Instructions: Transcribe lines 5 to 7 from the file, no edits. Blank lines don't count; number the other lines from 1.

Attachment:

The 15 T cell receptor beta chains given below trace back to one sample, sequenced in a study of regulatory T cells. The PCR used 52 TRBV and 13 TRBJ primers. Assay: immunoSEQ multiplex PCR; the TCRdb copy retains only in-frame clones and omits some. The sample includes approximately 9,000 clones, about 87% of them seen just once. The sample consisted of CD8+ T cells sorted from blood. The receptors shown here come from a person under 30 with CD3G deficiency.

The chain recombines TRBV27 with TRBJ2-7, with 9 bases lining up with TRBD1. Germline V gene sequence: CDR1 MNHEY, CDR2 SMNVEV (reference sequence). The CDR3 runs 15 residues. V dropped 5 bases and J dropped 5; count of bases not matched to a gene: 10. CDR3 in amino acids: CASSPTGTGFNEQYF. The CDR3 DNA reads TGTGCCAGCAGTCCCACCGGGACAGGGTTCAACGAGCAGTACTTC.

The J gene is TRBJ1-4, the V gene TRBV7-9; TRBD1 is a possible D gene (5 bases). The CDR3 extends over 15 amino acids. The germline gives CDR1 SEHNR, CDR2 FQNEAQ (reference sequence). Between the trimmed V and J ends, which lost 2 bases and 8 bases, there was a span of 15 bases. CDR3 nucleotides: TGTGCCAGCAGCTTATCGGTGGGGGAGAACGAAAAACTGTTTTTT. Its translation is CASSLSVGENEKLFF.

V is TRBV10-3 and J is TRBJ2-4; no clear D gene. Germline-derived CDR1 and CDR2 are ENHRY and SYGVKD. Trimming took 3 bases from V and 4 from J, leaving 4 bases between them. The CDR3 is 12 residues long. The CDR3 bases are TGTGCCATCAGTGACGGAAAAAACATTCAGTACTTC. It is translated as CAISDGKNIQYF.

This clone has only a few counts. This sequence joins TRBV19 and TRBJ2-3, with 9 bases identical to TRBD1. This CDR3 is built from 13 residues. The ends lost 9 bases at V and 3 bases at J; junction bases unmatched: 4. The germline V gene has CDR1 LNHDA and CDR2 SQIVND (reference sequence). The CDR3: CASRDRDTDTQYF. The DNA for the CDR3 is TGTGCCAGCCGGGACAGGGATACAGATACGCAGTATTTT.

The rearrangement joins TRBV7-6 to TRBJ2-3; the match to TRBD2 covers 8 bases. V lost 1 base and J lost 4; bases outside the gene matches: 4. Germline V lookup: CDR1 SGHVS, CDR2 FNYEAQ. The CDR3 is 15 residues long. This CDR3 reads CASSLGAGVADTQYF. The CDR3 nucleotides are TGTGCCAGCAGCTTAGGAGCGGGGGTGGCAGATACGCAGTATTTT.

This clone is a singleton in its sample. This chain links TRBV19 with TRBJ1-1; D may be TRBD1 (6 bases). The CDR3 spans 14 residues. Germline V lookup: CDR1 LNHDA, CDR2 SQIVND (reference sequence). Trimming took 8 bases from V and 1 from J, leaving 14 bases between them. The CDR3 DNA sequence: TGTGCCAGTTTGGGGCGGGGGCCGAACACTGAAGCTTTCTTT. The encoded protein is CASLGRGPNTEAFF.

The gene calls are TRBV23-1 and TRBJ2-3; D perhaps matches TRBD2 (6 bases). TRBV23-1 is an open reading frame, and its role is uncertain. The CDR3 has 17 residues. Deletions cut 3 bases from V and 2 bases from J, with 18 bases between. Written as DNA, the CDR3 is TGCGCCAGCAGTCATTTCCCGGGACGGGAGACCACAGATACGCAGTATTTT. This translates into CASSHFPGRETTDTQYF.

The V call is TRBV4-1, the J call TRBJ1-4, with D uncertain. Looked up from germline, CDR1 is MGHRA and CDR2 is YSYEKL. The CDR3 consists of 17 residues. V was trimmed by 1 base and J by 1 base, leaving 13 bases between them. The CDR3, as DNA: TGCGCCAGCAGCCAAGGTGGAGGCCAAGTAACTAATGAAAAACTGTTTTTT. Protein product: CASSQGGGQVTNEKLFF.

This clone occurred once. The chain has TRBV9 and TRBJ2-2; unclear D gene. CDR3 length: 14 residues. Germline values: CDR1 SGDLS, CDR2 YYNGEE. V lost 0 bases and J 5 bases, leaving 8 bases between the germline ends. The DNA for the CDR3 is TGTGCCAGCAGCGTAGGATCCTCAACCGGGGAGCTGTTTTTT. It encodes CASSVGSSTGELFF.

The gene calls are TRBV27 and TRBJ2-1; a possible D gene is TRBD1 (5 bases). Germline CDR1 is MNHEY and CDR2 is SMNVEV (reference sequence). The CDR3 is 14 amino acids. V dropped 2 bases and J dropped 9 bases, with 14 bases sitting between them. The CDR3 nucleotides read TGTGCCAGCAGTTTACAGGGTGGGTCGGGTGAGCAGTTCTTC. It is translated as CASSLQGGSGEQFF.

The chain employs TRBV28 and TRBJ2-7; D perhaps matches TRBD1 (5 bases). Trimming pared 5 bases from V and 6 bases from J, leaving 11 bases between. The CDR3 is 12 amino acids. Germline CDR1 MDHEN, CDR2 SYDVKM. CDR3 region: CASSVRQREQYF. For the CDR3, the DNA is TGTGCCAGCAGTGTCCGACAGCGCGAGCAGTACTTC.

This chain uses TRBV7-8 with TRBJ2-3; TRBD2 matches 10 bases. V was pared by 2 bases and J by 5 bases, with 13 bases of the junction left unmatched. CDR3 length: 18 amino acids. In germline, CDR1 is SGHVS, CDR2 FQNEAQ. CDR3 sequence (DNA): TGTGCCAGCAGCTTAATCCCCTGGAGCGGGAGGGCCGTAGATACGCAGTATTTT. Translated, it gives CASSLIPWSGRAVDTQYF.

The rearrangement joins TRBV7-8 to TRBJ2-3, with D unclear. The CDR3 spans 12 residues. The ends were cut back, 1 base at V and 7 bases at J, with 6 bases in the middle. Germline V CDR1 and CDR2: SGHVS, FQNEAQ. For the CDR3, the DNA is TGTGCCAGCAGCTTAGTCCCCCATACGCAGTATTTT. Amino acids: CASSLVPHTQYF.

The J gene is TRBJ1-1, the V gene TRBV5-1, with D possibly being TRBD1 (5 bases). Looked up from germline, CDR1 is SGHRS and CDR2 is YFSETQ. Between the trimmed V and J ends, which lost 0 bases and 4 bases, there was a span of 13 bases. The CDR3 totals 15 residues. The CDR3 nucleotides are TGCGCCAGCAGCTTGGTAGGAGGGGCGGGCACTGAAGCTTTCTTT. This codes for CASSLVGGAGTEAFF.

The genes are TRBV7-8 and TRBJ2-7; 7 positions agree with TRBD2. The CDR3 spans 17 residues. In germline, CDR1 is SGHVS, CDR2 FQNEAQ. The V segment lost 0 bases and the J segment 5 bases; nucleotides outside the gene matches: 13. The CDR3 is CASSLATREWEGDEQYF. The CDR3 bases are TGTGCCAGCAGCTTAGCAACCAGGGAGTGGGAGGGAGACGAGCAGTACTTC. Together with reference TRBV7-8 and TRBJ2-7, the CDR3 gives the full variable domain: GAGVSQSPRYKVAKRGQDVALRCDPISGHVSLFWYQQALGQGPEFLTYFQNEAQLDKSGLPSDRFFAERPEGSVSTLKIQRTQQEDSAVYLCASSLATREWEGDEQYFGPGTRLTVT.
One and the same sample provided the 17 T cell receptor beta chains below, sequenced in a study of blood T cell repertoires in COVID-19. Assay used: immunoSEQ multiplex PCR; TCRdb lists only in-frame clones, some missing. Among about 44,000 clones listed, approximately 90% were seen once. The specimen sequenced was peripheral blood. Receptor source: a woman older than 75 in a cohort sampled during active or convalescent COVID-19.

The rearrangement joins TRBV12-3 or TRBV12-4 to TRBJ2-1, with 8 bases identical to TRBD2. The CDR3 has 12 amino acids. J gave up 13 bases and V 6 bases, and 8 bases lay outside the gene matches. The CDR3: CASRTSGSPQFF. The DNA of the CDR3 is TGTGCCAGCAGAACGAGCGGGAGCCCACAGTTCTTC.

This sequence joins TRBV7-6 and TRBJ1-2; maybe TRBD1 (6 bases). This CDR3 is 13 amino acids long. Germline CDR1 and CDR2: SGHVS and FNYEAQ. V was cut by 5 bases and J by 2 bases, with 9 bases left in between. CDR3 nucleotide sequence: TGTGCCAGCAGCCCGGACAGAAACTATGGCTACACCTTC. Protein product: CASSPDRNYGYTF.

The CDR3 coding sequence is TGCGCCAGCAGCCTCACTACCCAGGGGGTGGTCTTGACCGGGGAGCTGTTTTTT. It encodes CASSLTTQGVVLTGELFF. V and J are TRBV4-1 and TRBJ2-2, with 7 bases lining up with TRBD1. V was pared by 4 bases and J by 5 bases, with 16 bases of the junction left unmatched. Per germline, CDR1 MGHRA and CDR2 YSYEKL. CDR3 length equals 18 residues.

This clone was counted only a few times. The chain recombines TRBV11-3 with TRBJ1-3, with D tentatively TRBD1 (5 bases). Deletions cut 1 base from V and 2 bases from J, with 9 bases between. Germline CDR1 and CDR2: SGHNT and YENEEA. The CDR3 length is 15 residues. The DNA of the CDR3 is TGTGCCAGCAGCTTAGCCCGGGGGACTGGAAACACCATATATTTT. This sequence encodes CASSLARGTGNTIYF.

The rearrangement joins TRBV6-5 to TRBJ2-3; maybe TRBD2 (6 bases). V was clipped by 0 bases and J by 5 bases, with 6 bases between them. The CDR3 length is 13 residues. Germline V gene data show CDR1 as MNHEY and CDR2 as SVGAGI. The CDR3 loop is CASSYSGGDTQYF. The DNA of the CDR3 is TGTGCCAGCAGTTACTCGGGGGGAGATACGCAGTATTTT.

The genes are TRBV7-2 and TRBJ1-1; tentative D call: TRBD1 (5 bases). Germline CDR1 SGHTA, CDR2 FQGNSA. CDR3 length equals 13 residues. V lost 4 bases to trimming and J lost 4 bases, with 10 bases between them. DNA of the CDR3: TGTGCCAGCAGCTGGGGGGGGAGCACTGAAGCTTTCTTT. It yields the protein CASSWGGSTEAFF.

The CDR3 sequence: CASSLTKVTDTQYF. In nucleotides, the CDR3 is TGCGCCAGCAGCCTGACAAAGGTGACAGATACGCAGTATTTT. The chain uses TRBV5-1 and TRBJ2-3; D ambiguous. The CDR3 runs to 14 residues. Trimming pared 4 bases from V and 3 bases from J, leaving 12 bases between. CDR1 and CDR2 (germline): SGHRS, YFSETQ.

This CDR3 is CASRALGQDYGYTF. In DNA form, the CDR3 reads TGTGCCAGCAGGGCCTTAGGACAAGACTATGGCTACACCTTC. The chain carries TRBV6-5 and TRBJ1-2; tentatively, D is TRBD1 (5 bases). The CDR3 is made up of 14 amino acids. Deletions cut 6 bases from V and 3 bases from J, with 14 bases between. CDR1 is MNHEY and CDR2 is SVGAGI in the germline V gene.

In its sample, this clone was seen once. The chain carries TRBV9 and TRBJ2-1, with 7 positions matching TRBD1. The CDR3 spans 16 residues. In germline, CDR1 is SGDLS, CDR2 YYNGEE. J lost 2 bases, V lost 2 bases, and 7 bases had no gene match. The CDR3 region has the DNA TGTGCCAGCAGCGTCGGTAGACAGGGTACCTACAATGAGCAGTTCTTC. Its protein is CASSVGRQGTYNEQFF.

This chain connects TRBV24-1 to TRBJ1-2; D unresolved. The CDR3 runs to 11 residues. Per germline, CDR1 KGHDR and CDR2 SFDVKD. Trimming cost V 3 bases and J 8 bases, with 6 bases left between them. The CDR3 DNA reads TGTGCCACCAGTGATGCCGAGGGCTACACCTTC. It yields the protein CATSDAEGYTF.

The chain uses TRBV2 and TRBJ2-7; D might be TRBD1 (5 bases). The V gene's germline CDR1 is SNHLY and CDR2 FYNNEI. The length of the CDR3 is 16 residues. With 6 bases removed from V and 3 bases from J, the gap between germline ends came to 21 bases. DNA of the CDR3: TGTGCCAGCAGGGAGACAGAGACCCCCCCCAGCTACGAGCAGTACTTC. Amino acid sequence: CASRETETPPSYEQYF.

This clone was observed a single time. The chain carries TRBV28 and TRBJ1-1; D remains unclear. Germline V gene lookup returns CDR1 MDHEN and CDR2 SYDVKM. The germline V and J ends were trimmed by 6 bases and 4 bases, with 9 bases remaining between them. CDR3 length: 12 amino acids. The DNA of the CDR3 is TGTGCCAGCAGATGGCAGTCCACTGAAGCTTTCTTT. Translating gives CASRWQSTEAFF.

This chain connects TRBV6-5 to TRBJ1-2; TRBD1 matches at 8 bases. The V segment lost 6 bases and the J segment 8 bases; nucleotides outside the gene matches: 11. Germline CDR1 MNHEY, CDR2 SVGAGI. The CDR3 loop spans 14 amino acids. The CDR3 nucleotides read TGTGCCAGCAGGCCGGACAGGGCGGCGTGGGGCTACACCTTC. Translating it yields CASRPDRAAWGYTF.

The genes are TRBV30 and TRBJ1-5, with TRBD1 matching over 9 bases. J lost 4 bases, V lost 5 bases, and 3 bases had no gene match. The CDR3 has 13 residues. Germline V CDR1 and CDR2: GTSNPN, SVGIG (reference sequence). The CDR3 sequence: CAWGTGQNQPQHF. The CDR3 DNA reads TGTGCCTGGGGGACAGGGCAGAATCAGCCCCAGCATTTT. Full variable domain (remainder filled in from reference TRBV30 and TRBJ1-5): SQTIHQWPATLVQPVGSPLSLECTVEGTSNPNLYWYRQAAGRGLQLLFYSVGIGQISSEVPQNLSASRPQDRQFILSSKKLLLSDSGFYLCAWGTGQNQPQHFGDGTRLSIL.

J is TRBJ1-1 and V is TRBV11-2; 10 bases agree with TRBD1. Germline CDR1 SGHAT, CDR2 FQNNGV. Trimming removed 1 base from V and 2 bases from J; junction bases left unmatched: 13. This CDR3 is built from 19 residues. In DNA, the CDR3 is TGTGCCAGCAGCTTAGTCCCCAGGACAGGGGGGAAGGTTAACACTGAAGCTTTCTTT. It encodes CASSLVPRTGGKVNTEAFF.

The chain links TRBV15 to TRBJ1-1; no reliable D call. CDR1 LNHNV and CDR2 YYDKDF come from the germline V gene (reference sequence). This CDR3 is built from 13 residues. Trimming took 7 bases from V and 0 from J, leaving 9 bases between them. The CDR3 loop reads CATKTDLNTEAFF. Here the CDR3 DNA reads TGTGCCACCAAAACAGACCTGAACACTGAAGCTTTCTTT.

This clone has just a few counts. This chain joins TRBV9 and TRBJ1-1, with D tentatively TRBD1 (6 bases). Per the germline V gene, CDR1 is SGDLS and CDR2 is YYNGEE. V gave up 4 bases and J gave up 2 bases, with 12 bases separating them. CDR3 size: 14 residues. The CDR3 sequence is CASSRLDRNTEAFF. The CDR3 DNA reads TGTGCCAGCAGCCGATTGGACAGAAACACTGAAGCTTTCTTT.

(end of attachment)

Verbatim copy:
This clone has only a few counts. This sequence joins TRBV19 and TRBJ2-3, with 9 bases identical to TRBD1. This CDR3 is built from 13 residues. The ends lost 9 bases at V and 3 bases at J; junction bases unmatched: 4. The germline V gene has CDR1 LNHDA and CDR2 SQIVND (reference sequence). The CDR3: CASRDRDTDTQYF. The DNA for the CDR3 is TGTGCCAGCCGGGACAGGGATACAGATACGCAGTATTTT.

The rearrangement joins TRBV7-6 to TRBJ2-3; the match to TRBD2 covers 8 bases. V lost 1 base and J lost 4; bases outside the gene matches: 4. Germline V lookup: CDR1 SGHVS, CDR2 FNYEAQ. The CDR3 is 15 residues long. This CDR3 reads CASSLGAGVADTQYF. The CDR3 nucleotides are TGTGCCAGCAGCTTAGGAGCGGGGGTGGCAGATACGCAGTATTTT.

This clone is a singleton in its sample. This chain links TRBV19 with TRBJ1-1; D may be TRBD1 (6 bases). The CDR3 spans 14 residues. Germline V lookup: CDR1 LNHDA, CDR2 SQIVND (reference sequence). Trimming took 8 bases from V and 1 from J, leaving 14 bases between them. The CDR3 DNA sequence: TGTGCCAGTTTGGGGCGGGGGCCGAACACTGAAGCTTTCTTT. The encoded protein is CASLGRGPNTEAFF.